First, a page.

The Hanover classification [16, 27] has tried to combine several items included in other classifications and comes close to the goal of being all-inclusive, but some information is still missing. In particular, this classification does not distinguish between intraoperative and postoperative detection of the injury, or the mechanism of injury (except for the clip mechanism, type B). The authors used the term stenosis to designate an occluded duct; this might lead to confusion with stricture. Again, the 5-mm length of loss of substance was used [9, 29] without explanation of where this cutoff value came from. The letters used to designate the vascular injury are based on Latin and therefore might not be integrated easily—for example, d for dextra (right), s for sinistra (left), p for propria hepatic artery, and DHC for ductus hepatocholedochus. It is not clear what the authors mean by defect in type D, particularly whether this represents loss of substance; if this is so, then there is no clear difference between the two types of injury when they occur above the bifurcation. The level of injury is not indicated for acute injuries, only for “stenosis,” which once again is a possible source of confusion with “stricture.”
The classification of Lau et al. [5, 15], taking into account anatomic, etiologic, and vascular problems, mentions loss of substance but does not include the short-term cautery or ischemic injuries or the long-term septic consequences. It attempts to class BDI according to ascending order of severity as well as the date of appearance of the complication (early and late). However, it is not always true that vascular injury to the right hepatic artery (type V) is more severe than type IV. Moreover, vascular injuries are lumped together in one class. It does not distinguish between sectorial and main BDI. The level of acute injury is indicated as CBD, CHD, right/left hepatic, or sectorial duct.
Four other simple classifications were found, one by Siewert et al.  (reported in English by Weber et al. ) and another by Cannon et al. , both essentially based on economic considerations and severity; one by Sandha et al.  based on endoscopic findings; and one by Kapoor .
The Siewert classification [10, 30] divides acute BDI into two anatomic categories, peripheral and central (probably nonmain biliary tract and main biliary tract). Siewert and colleagues [10, 30] described four types of injury, noting that there was an increasing order of severity; surprisingly, late bile duct strictures, classified as type II, are found between the immediate biliary fistula group (type I) and the central lesions (types III and IV). This classification includes vascular injury, without any specific description for types III and IV. Derived from surgical series, it was used essentially to class injury before endoscopic-only treatment. Lesions that healed without consequences were apparently not recorded; this is perhaps one of the reasons that the incidence of BDI is probably higher than previously reported.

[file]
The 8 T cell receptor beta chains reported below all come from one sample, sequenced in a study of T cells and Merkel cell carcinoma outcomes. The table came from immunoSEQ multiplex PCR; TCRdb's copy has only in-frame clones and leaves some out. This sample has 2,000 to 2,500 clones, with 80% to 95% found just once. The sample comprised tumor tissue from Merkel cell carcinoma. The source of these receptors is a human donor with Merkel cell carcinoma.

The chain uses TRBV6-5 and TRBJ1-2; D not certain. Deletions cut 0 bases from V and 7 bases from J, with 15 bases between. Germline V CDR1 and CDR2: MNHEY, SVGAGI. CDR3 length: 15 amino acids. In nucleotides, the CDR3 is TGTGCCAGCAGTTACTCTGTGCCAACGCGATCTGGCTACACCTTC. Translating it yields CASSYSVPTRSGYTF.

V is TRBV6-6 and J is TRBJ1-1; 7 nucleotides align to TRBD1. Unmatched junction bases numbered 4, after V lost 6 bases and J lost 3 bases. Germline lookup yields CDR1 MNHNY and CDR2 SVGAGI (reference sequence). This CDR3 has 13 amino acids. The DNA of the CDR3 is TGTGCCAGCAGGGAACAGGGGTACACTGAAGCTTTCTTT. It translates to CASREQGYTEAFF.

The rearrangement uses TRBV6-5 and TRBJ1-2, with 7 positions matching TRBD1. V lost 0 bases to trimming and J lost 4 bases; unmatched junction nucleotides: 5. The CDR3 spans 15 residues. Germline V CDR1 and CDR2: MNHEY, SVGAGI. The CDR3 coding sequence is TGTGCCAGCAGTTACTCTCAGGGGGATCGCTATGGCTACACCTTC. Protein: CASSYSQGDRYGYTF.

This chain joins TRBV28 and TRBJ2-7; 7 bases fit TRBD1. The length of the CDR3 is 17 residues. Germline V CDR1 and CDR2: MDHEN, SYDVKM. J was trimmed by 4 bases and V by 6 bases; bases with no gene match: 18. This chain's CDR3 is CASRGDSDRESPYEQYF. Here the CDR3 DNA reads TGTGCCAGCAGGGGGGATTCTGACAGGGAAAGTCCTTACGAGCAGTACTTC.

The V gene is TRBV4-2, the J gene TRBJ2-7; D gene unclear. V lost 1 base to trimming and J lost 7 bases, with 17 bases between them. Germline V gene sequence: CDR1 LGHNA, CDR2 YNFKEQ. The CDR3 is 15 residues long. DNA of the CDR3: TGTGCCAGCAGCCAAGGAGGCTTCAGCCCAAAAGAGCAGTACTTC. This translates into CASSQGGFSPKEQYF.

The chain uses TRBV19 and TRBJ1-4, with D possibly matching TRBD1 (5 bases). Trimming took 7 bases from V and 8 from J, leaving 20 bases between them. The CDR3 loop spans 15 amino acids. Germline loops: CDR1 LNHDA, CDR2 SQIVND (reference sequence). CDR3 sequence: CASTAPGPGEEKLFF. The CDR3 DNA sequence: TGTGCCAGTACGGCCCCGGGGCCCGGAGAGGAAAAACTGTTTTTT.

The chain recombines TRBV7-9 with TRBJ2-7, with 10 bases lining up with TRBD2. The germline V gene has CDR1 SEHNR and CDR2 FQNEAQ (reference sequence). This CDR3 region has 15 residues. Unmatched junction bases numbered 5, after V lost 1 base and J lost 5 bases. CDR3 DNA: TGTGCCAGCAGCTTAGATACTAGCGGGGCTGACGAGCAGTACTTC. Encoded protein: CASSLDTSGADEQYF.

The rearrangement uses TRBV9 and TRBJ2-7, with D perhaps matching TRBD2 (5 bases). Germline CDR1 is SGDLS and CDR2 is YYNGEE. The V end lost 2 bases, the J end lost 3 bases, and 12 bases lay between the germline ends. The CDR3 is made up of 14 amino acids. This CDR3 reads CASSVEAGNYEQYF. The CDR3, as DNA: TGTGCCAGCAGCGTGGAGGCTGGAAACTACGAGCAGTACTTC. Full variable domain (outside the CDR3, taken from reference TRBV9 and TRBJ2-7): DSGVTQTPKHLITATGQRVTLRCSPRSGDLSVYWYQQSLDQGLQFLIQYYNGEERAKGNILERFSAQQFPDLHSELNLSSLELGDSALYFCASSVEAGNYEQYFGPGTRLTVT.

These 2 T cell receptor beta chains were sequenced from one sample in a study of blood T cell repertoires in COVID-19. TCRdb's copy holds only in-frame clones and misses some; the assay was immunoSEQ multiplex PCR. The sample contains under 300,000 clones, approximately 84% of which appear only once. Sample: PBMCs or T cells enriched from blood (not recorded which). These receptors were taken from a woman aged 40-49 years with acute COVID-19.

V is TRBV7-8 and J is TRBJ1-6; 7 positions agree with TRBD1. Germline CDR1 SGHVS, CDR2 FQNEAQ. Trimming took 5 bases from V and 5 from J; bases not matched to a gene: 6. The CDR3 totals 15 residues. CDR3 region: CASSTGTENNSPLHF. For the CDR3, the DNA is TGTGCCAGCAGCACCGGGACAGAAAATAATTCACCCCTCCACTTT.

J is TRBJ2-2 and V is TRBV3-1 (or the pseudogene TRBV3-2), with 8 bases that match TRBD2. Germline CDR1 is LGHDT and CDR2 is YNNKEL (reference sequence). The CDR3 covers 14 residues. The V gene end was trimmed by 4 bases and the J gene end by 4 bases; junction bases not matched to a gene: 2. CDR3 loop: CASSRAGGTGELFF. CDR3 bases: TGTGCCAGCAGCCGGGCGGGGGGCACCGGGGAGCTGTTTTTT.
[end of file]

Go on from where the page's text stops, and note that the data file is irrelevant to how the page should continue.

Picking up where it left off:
The classification of Cannon et al.  provides three grades of injury, I to III. Grade I consists of leaks from the cystic stump, duct of Luschka, or accessory right hepatic ducts; grade II includes all other levels of injury lumped together, without any clear distinction of level, from the CBD to the intrahepatic ducts; and grade III embraces all combined vascular and biliary injuries. Severity was indicated by an increased financial burden, referral decisions, and mortality (0, 1.4, and 15 %, respectively) as the grade went from I to III.
The goal of the endoscopic classification of Sandha et al.  was to distinguish between leaks discovered early or late in the postoperative period and according to their intensity. Low-grade (LG) leaks are those identified after opacification of intrahepatic radicals (extravasation of contrast material requires hyperpressure), and high-grade (HG) leaks are those detected before radicular opacification (spontaneous extravasation of contrast material). Although this classification was the result of identification by endoscopic retrograde cholangiopancreatography, it can also be applied to cholangiograms, with HG corresponding the spontaneous bile leaks and LG to those detected after opacification takes place. Other than this distinction, however, the classification is largely insufficient, including the lack of anatomic location, the absence of nonleaking lesions, the absence of vascular involvement, and bile volume dependence (drainage is not mandatory). It was therefore not included in the tables we present here.
Last, Kapoor , in a letter to the editor, published a classification similar to our own, in that letters pertaining to the type of injury were used (nominal), rather than a categorical sequence (ordinal or cardinal). However, the abbreviations Kapoor used did not always correspond to semantics; for instance, “By” was used for bile leak (“y” for “yes”), “Bn” for no bile leak, corresponding to ligation or clip, circumference involved (“Cf” for full circumference [transection or excision] or “Cp” for partial circumference [clip, cautery, hole, excision]) and duct injured (“Ds” for significant duct [CBD, CHD, RHD, right sectoral or segmental duct] and “Di” for insignificant duct [cystic duct, subsegmental duct, subvesical duct]). Missing is full-circumference occlusion. Vascular injury was included: the letter V is added when there is associated vascular injury. There was no clear indication as to how to describe the level of injury.
Two other partial classifications have their importance: one by Li et al. , which separates segmental from Luschka duct lesions, and the other by Connor and Garden , which added an E6 injury to the Strasberg classification to describe complete excision of the extrahepatic confluence.